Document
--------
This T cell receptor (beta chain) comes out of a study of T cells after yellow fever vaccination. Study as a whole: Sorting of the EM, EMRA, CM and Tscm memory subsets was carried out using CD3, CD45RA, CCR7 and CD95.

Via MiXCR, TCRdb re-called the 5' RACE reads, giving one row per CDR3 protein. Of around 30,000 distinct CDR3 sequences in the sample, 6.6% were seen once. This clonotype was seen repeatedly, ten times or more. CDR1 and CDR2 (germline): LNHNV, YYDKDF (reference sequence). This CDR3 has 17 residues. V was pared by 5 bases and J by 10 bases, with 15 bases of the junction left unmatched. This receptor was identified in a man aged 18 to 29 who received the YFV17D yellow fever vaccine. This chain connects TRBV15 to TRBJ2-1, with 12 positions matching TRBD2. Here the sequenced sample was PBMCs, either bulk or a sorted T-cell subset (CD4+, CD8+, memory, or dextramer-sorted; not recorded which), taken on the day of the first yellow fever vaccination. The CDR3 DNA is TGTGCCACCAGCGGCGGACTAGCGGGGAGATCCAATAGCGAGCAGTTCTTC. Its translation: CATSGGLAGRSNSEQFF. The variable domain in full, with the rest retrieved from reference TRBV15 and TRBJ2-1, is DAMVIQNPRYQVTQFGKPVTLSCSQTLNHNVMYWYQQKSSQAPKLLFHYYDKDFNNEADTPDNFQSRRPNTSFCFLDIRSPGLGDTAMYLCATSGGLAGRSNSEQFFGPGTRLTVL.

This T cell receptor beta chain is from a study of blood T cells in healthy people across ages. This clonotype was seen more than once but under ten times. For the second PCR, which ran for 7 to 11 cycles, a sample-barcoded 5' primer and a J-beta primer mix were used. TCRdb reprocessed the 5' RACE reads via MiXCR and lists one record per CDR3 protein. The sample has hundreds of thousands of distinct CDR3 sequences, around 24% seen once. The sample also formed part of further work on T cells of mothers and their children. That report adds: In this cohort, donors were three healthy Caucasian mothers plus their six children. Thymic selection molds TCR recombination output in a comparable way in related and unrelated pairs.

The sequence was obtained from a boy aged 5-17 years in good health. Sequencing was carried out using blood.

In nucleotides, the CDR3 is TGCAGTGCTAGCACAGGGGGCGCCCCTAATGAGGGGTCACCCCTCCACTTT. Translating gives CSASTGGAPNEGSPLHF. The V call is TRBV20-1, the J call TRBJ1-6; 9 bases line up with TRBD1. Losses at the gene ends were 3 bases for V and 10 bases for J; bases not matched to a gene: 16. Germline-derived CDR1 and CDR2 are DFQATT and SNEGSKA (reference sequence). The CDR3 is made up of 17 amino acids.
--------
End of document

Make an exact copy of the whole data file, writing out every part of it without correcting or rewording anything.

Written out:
This T cell receptor (beta chain) comes out of a study of T cells after yellow fever vaccination. Study as a whole: Sorting of the EM, EMRA, CM and Tscm memory subsets was carried out using CD3, CD45RA, CCR7 and CD95.

Via MiXCR, TCRdb re-called the 5' RACE reads, giving one row per CDR3 protein. Of around 30,000 distinct CDR3 sequences in the sample, 6.6% were seen once. This clonotype was seen repeatedly, ten times or more. CDR1 and CDR2 (germline): LNHNV, YYDKDF (reference sequence). This CDR3 has 17 residues. V was pared by 5 bases and J by 10 bases, with 15 bases of the junction left unmatched. This receptor was identified in a man aged 18 to 29 who received the YFV17D yellow fever vaccine. This chain connects TRBV15 to TRBJ2-1, with 12 positions matching TRBD2. Here the sequenced sample was PBMCs, either bulk or a sorted T-cell subset (CD4+, CD8+, memory, or dextramer-sorted; not recorded which), taken on the day of the first yellow fever vaccination. The CDR3 DNA is TGTGCCACCAGCGGCGGACTAGCGGGGAGATCCAATAGCGAGCAGTTCTTC. Its translation: CATSGGLAGRSNSEQFF. The variable domain in full, with the rest retrieved from reference TRBV15 and TRBJ2-1, is DAMVIQNPRYQVTQFGKPVTLSCSQTLNHNVMYWYQQKSSQAPKLLFHYYDKDFNNEADTPDNFQSRRPNTSFCFLDIRSPGLGDTAMYLCATSGGLAGRSNSEQFFGPGTRLTVL.

This T cell receptor beta chain is from a study of blood T cells in healthy people across ages. This clonotype was seen more than once but under ten times. For the second PCR, which ran for 7 to 11 cycles, a sample-barcoded 5' primer and a J-beta primer mix were used. TCRdb reprocessed the 5' RACE reads via MiXCR and lists one record per CDR3 protein. The sample has hundreds of thousands of distinct CDR3 sequences, around 24% seen once. The sample also formed part of further work on T cells of mothers and their children. That report adds: In this cohort, donors were three healthy Caucasian mothers plus their six children. Thymic selection molds TCR recombination output in a comparable way in related and unrelated pairs.

The sequence was obtained from a boy aged 5-17 years in good health. Sequencing was carried out using blood.

In nucleotides, the CDR3 is TGCAGTGCTAGCACAGGGGGCGCCCCTAATGAGGGGTCACCCCTCCACTTT. Translating gives CSASTGGAPNEGSPLHF. The V call is TRBV20-1, the J call TRBJ1-6; 9 bases line up with TRBD1. Losses at the gene ends were 3 bases for V and 10 bases for J; bases not matched to a gene: 16. Germline-derived CDR1 and CDR2 are DFQATT and SNEGSKA (reference sequence). The CDR3 is made up of 17 amino acids.